|Yemenis have been regularly taking to the streets to call for President Ali Abdullah Saleh to be put on trial [AFP]|
The Yemeni parliament has unanimously approved a law giving the country’s outgoing president immunity from prosecution in return for his stepping down under a Gulf-brokered transition deal.
The law, adopted on Saturday, gives Ali Abdullah Saleh “complete” immunity and also offers partial protection from legal action to his aides.
The transitional government of national unity, which is led by the parliamentary opposition, had submitted eleventh-hour amendments on Friday, sharply reducing the scope of the amnesty offered to Saleh’s lieutenants following a public outcry.
The immunity, which was a crucial element of the hard-won Gulf Arab deal that Saleh signed in November, had been condemned by US-based Human Rights Watch as a “licence to kill” and criticised by protesters and the UN.
Rights groups say hundreds of protesters were killed by security forces since the uprising began in February 2011, which was punctuated by bursts of street fighting between Saleh loyalists and their foes.
The immunity would cover the 33-year period of Saleh’s presidency and could not be cancelled or appealed against.
It also shields his aides from prosecution over “politically motivated” crimes committed whilst conducting official duties, except those considered “terrorist acts”.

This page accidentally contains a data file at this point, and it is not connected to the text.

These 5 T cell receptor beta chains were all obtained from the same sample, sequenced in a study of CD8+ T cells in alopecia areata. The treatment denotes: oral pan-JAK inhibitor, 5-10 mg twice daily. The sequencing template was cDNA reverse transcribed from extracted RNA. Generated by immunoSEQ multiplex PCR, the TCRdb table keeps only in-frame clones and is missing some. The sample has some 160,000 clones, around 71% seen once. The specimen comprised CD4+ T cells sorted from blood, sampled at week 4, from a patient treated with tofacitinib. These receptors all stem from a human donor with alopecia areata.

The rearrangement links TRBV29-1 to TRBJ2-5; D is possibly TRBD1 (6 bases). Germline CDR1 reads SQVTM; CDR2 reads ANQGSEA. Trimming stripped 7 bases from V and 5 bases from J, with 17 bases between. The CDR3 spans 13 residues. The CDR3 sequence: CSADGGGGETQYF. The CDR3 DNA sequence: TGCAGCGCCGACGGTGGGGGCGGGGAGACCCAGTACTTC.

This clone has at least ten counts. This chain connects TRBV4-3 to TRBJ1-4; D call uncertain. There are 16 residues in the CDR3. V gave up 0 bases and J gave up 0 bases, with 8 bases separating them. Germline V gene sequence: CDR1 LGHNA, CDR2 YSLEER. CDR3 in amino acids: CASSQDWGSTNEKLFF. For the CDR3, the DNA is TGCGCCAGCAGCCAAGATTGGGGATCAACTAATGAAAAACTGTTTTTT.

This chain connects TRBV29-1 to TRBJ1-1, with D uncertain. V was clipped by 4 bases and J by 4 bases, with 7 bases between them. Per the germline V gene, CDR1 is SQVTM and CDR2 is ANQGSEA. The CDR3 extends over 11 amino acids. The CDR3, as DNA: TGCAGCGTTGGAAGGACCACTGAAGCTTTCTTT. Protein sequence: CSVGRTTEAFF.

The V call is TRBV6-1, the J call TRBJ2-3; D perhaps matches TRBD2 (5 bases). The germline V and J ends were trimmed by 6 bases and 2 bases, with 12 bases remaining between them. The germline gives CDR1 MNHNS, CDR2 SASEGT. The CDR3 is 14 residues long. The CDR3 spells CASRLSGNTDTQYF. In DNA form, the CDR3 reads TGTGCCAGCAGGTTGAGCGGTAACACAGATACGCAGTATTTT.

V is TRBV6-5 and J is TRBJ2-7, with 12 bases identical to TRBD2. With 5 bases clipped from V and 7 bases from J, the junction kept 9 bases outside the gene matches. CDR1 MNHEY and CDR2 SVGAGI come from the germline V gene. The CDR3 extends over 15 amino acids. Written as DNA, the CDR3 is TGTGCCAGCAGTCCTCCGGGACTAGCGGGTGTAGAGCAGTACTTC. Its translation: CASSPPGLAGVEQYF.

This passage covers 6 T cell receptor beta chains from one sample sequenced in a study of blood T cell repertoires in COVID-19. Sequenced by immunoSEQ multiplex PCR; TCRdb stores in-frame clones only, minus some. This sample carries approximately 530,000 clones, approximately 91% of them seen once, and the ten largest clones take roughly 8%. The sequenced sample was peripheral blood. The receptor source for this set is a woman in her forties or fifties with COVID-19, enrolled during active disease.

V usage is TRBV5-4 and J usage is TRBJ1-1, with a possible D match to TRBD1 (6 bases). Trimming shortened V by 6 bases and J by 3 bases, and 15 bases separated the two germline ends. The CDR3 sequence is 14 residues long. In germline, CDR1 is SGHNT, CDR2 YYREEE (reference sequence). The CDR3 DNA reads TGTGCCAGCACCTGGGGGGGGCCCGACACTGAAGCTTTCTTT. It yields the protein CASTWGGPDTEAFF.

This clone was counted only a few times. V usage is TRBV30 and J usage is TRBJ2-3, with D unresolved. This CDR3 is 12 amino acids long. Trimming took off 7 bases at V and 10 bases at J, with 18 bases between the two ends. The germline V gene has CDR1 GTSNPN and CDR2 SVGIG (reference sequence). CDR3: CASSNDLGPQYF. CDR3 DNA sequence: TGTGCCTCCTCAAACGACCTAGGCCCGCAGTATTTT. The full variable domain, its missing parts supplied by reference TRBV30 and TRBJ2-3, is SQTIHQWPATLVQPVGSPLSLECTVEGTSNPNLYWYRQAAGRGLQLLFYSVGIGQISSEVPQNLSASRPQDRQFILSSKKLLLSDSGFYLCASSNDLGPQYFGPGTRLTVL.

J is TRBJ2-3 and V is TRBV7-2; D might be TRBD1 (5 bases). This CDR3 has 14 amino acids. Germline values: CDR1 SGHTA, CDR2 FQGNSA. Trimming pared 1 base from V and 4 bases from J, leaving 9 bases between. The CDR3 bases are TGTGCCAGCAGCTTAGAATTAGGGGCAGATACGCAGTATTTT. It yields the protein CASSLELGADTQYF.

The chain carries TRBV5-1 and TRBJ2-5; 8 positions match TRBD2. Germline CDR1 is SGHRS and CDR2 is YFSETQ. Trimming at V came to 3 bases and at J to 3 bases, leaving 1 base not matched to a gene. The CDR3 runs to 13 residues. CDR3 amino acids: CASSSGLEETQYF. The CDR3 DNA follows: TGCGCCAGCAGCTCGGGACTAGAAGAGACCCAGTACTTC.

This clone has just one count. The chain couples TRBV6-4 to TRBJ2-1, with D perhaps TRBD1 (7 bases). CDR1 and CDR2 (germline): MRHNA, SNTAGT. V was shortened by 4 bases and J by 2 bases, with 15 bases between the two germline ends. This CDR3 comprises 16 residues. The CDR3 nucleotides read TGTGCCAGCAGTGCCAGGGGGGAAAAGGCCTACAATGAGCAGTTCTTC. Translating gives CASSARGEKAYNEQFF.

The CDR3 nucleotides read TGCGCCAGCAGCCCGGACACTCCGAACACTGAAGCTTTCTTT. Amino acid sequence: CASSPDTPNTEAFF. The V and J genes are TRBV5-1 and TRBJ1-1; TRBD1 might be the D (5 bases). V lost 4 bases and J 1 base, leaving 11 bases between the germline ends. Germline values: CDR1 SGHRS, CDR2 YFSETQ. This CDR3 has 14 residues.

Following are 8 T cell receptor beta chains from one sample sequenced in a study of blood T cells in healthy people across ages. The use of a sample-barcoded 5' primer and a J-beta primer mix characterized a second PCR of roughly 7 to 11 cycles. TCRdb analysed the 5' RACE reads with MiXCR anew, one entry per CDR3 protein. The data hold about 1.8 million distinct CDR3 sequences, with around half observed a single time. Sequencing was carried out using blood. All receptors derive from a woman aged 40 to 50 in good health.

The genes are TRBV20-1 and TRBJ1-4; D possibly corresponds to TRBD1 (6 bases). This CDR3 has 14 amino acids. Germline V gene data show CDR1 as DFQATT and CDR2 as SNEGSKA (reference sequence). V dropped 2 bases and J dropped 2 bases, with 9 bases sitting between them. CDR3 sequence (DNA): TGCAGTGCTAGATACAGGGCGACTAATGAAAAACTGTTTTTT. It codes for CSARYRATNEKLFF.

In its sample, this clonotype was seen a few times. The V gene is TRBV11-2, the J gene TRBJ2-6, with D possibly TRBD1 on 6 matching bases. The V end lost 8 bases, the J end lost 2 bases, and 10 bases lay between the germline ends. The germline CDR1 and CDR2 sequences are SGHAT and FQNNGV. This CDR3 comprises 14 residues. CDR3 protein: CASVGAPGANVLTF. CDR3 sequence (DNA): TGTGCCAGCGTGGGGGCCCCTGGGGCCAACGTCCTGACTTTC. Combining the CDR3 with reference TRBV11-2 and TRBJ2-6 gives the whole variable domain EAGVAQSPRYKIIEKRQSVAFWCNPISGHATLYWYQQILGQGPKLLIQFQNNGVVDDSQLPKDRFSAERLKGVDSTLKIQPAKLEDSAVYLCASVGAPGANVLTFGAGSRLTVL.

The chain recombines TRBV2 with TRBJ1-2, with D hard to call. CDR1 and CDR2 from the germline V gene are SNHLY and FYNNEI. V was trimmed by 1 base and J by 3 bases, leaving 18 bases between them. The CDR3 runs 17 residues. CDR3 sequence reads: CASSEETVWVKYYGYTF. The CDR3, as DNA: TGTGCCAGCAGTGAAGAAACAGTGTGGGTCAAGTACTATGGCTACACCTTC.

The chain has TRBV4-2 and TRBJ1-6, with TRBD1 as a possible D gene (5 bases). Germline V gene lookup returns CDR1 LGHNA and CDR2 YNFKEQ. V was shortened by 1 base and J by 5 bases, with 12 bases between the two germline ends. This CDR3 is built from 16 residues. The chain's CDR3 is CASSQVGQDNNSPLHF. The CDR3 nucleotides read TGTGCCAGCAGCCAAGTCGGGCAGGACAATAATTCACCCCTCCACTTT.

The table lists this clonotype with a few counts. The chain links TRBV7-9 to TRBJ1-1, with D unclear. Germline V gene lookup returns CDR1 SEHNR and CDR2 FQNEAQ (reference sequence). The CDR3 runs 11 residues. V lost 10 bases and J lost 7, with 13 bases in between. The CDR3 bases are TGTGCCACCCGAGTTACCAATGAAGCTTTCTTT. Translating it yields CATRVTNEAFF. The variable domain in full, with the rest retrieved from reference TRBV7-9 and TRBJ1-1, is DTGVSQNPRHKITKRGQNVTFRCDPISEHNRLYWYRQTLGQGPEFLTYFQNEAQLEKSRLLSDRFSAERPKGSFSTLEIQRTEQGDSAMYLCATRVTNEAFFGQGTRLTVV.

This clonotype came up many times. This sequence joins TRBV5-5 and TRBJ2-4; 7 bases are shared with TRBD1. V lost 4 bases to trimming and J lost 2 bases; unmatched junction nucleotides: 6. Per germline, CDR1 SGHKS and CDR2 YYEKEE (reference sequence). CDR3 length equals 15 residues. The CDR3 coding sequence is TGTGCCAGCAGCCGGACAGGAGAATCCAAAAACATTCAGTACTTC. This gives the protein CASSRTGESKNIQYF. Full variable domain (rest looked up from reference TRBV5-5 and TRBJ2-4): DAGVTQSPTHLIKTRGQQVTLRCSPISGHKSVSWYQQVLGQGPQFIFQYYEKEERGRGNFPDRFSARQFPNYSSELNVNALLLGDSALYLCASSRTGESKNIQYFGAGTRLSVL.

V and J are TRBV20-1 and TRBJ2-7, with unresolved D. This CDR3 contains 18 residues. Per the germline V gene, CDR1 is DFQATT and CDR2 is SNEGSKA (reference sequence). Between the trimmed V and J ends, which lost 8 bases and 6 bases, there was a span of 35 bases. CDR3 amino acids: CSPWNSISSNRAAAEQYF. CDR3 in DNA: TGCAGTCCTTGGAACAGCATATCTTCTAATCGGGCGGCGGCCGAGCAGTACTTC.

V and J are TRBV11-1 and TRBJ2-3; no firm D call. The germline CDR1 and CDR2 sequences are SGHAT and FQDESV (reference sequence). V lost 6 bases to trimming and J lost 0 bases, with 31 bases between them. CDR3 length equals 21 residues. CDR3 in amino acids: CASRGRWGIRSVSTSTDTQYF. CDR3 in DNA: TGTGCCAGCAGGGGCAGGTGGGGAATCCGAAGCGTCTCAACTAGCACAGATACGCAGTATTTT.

The latest development came a day after post-prayer protests in the southern city of Taiz broke out against the immunity law. Taiz is considered the second most important protest city after Sanaa.
The US and neighbouring Saudi Arabia were keen for the plan to work, fearing that protracted political upheaval will let al-Qaeda’s regional Yemen-based wing establish a foothold along oil-shipping routes through the Red Sea.
Already, a suspected al-Qaeda-linked group that took over Radda, a small town in Yemen about 170km southeast of Sanaa, has said it is closing in on the Yemeni capital.
Tareq al-Dahab, the Ansar al-Sharia chief, is related to Anwar al-Awlaki, a US citizen who was accused by the US of a leadership role in the Yemeni branch of al-Qaeda and who was assassinated in a drone strike last year.
The fighters swept up from the southern and eastern provinces last week – to within just a few hundred miles of Sanaa.
While the government in Sanaa has been preoccupied with steering Yemen towards elections scheduled for February, the fighters are taking advantage of the political instability.
Al-Dahab has released a video online, repeating demands for jailed members of his group to be freed.
Tribesmen negotiating with the group on behalf of the government said the fighters agreed to leave if their leader’s brother and several others were freed.
The group is also promising that the town, and the country, will soon be under strict Islamic law.
However, not all the locals are happy to see the group.
The political opposition blames the government for losing control of the security situation, and despite earlier indications that the elections might be postponed, the government says it is sticking to the timetable.
Yemen’s foreign minister says a presidential election will be held as scheduled.
In a statement released on Wednesday, Abu Bakr al-Qirbi, Yemen’s foreign minister, said his government was committed to holding presidential elections on February 21.